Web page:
Macaques are a diverse and highly successful group, with the broadest geographical distribution of any nonhuman primate, from the tropical islands of Sulawesi to the snow-covered Atlas Mountains in Morocco. There are now 25 recognised extant macaque species. The most ancestral macaque species is the Barbary macaque (M. sylvanus), the only living species found outside of the Asian continent, inhabiting Morocco, Algeria and Gibraltar. The Barbary macaque is the only extant member of the sylvanus clade, which originated in Africa and was the first of seven extant macaque clades to diverge. Approximately 3 million years ago, several radiation events brought macaques from Africa to Asia, giving rise to six other macaque clades. Once they began to populate Asia, the macaques separated into two overarching groups; one that later diverged to form the silenus and sulawesi clades and another which later separated into the sinica, fascicularis, arctoides and mulatta clades, in that order.
The silenus clade encompasses the northern pig-tailed (M. leonina), southern pig-tailed (M. nemestrina), Pagai (M. pagensis), Siberut (M. siberu) and lion-tailed (M. silenus) macaque species. The northern pig-tailed macaque inhabits northern Asian regions such as China and India, whereas the southern pig-tailed macaque can be found in southern Asian countries including, Indonesia and Malaysia. The other species within the silenus clade have much smaller ranges. The lion-tailed macaque inhabits southern India, while both Pagai and Siberut macaques live on Siberut Island in Indonesia.
The Sulawesi clade comprises the seven macaque species that inhabit Sulawesi island in Indonesia: Heck’s (M. Hecki), moor (M. maura), Gorontalo (M. nigrescens), Tonkean (M. tonkeana), crested (M. nigra), Muna-Buton (M. ochreata brunnescens) and booted macaques (M. ochreata ochreata).
The sinica clade includes the bonnet (M. radiata), toque (M. sinica), Assamese (M. assamensis), Tibetan (M. thibetana), Arunachal (M. munzala), white-cheeked (M. leucogenys) and Sela (M. selai) macaques. The toque macaque is the only species within the sinica clade to inhabit Sri Lanka, while Assamese macaques inhabit regions in southern Asia including Thailand and India. The remaining species within the sinica clade have narrower distributions. Bonnet macaques can be found in southern India, sela macaques reside only in the Arunachal region of India, while Tibetan macaques are found in Tibet and east-central China. The white-cheeked and Sela macaques have similar geographical distributions to the Arunachal and Tibetan macaques, residing in Tibet and along the Arunachal border.
Long-tailed macaques (M. fascicularis) are grouped alone in their own monotypic clade named fascicularis. They have the widest distributions of any macaque species, spanning multiple Asian regions including Bangladesh, India, Indonesia, and Thailand.
Similarly to the long-tailed macaque, The stump-tailed macaque (M. arctoides) also resides in its own arctoides clade. Stump-tailed populations inhabit regions including Hong-Kong, Cambodia and Thailand.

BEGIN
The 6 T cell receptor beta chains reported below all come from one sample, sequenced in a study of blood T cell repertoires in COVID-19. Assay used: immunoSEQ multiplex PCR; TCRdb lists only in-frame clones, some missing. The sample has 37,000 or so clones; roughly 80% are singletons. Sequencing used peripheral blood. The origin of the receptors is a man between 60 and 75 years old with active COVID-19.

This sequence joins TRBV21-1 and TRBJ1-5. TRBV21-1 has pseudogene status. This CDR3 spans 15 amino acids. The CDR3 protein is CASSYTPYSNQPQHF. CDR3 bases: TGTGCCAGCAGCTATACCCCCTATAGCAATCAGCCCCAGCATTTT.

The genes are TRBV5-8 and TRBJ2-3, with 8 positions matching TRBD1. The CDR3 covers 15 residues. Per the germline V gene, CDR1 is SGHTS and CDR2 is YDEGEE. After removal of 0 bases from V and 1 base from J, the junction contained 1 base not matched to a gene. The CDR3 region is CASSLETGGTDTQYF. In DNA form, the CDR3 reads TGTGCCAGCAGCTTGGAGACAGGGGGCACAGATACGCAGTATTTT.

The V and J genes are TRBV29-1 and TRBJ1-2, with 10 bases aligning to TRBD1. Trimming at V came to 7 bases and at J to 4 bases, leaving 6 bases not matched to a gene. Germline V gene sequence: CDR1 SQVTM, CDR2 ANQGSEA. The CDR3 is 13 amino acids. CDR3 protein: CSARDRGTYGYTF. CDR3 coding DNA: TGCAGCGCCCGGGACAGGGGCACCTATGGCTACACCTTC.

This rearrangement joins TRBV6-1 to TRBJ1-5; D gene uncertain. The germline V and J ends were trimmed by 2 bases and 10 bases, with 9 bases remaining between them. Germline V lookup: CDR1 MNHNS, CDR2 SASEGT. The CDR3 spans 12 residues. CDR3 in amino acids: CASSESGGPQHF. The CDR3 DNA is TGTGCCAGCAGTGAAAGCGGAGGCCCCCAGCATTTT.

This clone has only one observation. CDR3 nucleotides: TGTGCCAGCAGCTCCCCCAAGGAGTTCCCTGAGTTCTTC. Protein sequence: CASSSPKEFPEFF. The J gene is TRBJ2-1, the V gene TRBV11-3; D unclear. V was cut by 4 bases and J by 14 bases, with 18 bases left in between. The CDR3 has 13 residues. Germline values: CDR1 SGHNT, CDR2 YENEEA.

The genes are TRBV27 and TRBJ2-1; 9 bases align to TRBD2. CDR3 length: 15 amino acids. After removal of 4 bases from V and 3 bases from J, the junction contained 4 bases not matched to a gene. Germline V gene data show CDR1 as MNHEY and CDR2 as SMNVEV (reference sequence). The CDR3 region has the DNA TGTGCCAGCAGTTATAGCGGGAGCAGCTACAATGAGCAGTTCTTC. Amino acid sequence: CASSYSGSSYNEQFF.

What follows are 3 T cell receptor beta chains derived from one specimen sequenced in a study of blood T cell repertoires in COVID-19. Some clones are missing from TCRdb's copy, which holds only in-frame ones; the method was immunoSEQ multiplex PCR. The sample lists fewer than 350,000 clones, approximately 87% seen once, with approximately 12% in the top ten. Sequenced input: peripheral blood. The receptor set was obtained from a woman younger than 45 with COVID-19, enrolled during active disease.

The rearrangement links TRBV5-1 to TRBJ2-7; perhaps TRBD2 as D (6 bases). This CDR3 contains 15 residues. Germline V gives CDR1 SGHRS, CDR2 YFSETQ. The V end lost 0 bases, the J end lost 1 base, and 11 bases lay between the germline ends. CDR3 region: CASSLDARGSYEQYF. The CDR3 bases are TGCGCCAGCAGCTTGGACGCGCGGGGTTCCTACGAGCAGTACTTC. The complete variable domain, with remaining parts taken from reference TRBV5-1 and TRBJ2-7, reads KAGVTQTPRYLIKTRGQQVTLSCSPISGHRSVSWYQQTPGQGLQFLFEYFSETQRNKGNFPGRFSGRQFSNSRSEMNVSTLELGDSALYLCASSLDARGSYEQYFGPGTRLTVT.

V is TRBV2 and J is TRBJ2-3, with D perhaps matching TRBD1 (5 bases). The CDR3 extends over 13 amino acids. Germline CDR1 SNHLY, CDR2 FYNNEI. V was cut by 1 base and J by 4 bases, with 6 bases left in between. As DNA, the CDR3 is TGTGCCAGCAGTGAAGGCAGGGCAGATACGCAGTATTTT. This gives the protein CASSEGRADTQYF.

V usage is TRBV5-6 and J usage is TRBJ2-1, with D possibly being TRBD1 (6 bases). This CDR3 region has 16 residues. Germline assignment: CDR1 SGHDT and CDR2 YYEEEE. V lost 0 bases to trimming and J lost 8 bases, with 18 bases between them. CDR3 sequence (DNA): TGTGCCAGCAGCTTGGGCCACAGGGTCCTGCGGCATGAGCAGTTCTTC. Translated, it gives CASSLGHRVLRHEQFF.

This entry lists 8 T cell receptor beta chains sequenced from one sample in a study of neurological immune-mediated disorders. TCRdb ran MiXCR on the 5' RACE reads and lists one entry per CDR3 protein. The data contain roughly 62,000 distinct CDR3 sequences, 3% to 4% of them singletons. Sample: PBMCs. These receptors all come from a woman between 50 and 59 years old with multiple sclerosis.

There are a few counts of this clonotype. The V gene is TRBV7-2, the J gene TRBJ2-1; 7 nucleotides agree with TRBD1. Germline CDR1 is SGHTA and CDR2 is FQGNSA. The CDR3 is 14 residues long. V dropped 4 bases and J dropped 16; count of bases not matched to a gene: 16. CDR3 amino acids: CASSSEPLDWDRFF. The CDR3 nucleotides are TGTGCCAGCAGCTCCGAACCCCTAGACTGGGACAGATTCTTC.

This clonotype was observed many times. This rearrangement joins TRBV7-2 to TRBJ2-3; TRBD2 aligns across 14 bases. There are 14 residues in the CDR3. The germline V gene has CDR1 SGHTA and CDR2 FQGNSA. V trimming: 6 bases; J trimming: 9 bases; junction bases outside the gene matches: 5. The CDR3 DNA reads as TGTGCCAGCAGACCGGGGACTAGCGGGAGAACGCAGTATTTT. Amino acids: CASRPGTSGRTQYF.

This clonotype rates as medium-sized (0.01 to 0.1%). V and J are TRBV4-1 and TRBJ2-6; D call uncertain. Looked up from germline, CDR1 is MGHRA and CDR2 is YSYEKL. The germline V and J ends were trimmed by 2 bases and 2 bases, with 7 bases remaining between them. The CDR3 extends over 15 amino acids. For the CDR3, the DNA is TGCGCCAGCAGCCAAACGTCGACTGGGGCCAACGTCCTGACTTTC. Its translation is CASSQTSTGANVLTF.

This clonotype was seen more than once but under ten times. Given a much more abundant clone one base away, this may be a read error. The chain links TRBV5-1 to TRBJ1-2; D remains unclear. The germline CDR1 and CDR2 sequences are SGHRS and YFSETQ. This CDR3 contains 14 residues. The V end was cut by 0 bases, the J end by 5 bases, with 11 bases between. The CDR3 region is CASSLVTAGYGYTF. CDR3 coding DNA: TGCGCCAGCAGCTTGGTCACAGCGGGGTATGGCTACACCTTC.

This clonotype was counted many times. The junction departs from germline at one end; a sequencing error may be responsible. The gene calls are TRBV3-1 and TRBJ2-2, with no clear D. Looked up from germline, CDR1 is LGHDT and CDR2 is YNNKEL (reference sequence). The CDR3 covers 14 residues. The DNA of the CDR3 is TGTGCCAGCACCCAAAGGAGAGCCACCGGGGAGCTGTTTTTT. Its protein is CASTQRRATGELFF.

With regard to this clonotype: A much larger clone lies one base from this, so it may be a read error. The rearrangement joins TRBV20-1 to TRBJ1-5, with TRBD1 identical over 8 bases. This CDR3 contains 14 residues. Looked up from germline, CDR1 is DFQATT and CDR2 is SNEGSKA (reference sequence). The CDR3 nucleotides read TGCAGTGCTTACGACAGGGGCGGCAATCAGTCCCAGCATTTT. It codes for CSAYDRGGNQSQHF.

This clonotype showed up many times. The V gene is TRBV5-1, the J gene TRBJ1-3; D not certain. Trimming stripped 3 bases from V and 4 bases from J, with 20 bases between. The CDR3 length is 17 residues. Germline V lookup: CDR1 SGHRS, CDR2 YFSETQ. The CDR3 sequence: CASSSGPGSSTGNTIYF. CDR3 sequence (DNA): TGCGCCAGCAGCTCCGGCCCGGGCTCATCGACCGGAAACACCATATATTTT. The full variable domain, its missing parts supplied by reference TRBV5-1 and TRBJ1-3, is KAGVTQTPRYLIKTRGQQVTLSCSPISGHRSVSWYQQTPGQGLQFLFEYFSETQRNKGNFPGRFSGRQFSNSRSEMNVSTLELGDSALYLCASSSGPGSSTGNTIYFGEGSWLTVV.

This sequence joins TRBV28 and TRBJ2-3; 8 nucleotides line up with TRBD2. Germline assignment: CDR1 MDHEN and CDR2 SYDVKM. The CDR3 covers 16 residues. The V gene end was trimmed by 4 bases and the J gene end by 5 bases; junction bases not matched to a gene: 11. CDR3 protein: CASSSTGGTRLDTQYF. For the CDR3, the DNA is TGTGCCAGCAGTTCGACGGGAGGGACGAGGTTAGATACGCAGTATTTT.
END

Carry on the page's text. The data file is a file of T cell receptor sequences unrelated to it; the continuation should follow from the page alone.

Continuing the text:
Finally, the mulatta clade includes the rhesus (M. mulatta), Japanese (M. fuscata) and Formosan macaques (M. cyclopis). Japanese and Formosan macaques are both native to Japan, while rhesus macaques have a broader distribution, occupying areas in Asia including India and China.
The image above shows 16 of the 25 extant macaque species, from top left to right: Barbary (M. sylvanus), Tibetan (M. thibetana), rhesus (M. mulatta), long-tailed (M. fascicularis), Japanese (M. fuscata), formosan (M. cyclopis), lion-tailed (M. silenus), northern pig-tailed (M. leonina), southern pig-tailed (M. nemestrina), crested (M. nigra), moor (M. maura), tonkean (M. tonkeana), Assamese (M. assamensis), bonnet (M. radiata), Toque (M. sinica), stump-tailed (M. arctoides).
The Complex Social Lives Of Macaques
With each species adapted to thrive in their natural habitat, different macaque species exhibit not only varying morphological adaptations, but also different social behaviour. All macaque species share a similar social organisation: they live in large, mixed-sex social groups of up to several hundred animals. In all species, males disperse to a new group once they reach sexual maturity, while females remain in the group where they were born throughout their lives. However, different macaque species differ greatly in the structure of their social networks. In some macaque species, individuals form strong bonds with only a few preferred partners, whereas in other species relationships are more undifferentiated and individuals are tolerant towards most of their group members. Similarly, in some species only a single or a few males breed and sire all offspring, whereas in others, it’s a bit of a free-for-all!
Why not try our fun quiz, where you answer 10 questions to find out which of 6 species of macaque matches your personality best? It only takes 5-10 minutes - perfect to fill coffee breaks or as a procrastination activity (we won’t tell anyone)!